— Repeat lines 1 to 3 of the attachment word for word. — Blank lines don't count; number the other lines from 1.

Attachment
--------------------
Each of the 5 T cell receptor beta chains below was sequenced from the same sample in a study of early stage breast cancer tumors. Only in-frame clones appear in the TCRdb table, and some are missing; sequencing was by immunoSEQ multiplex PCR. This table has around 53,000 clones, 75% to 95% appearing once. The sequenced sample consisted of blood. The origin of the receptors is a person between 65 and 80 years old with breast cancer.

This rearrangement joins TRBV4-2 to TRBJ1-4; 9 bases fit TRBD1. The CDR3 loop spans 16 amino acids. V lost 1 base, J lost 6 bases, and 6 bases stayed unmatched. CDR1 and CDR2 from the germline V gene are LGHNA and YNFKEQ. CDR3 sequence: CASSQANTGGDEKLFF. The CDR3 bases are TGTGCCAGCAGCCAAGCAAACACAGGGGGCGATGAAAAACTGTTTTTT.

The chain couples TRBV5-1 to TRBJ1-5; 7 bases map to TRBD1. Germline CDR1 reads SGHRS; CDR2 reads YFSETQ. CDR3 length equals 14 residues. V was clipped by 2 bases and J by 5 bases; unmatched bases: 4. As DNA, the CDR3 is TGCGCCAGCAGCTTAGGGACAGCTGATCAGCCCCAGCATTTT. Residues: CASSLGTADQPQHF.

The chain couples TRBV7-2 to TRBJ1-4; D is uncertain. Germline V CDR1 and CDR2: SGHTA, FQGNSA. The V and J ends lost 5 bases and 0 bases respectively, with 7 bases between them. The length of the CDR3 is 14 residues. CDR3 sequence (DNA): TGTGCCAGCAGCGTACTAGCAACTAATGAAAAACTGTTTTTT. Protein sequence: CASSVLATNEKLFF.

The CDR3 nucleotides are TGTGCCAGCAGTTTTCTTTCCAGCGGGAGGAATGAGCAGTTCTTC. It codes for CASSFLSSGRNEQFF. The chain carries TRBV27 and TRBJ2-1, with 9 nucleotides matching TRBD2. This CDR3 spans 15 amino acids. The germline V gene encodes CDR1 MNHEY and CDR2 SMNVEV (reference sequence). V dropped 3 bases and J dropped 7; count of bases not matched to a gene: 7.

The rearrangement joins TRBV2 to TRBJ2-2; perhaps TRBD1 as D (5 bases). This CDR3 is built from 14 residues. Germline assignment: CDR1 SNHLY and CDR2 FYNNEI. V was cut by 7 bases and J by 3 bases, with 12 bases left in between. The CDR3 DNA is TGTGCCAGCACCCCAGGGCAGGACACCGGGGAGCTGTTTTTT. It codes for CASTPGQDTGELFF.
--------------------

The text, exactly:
Each of the 5 T cell receptor beta chains below was sequenced from the same sample in a study of early stage breast cancer tumors. Only in-frame clones appear in the TCRdb table, and some are missing; sequencing was by immunoSEQ multiplex PCR. This table has around 53,000 clones, 75% to 95% appearing once. The sequenced sample consisted of blood. The origin of the receptors is a person between 65 and 80 years old with breast cancer.

This rearrangement joins TRBV4-2 to TRBJ1-4; 9 bases fit TRBD1. The CDR3 loop spans 16 amino acids. V lost 1 base, J lost 6 bases, and 6 bases stayed unmatched. CDR1 and CDR2 from the germline V gene are LGHNA and YNFKEQ. CDR3 sequence: CASSQANTGGDEKLFF. The CDR3 bases are TGTGCCAGCAGCCAAGCAAACACAGGGGGCGATGAAAAACTGTTTTTT.

The chain couples TRBV5-1 to TRBJ1-5; 7 bases map to TRBD1. Germline CDR1 reads SGHRS; CDR2 reads YFSETQ. CDR3 length equals 14 residues. V was clipped by 2 bases and J by 5 bases; unmatched bases: 4. As DNA, the CDR3 is TGCGCCAGCAGCTTAGGGACAGCTGATCAGCCCCAGCATTTT. Residues: CASSLGTADQPQHF.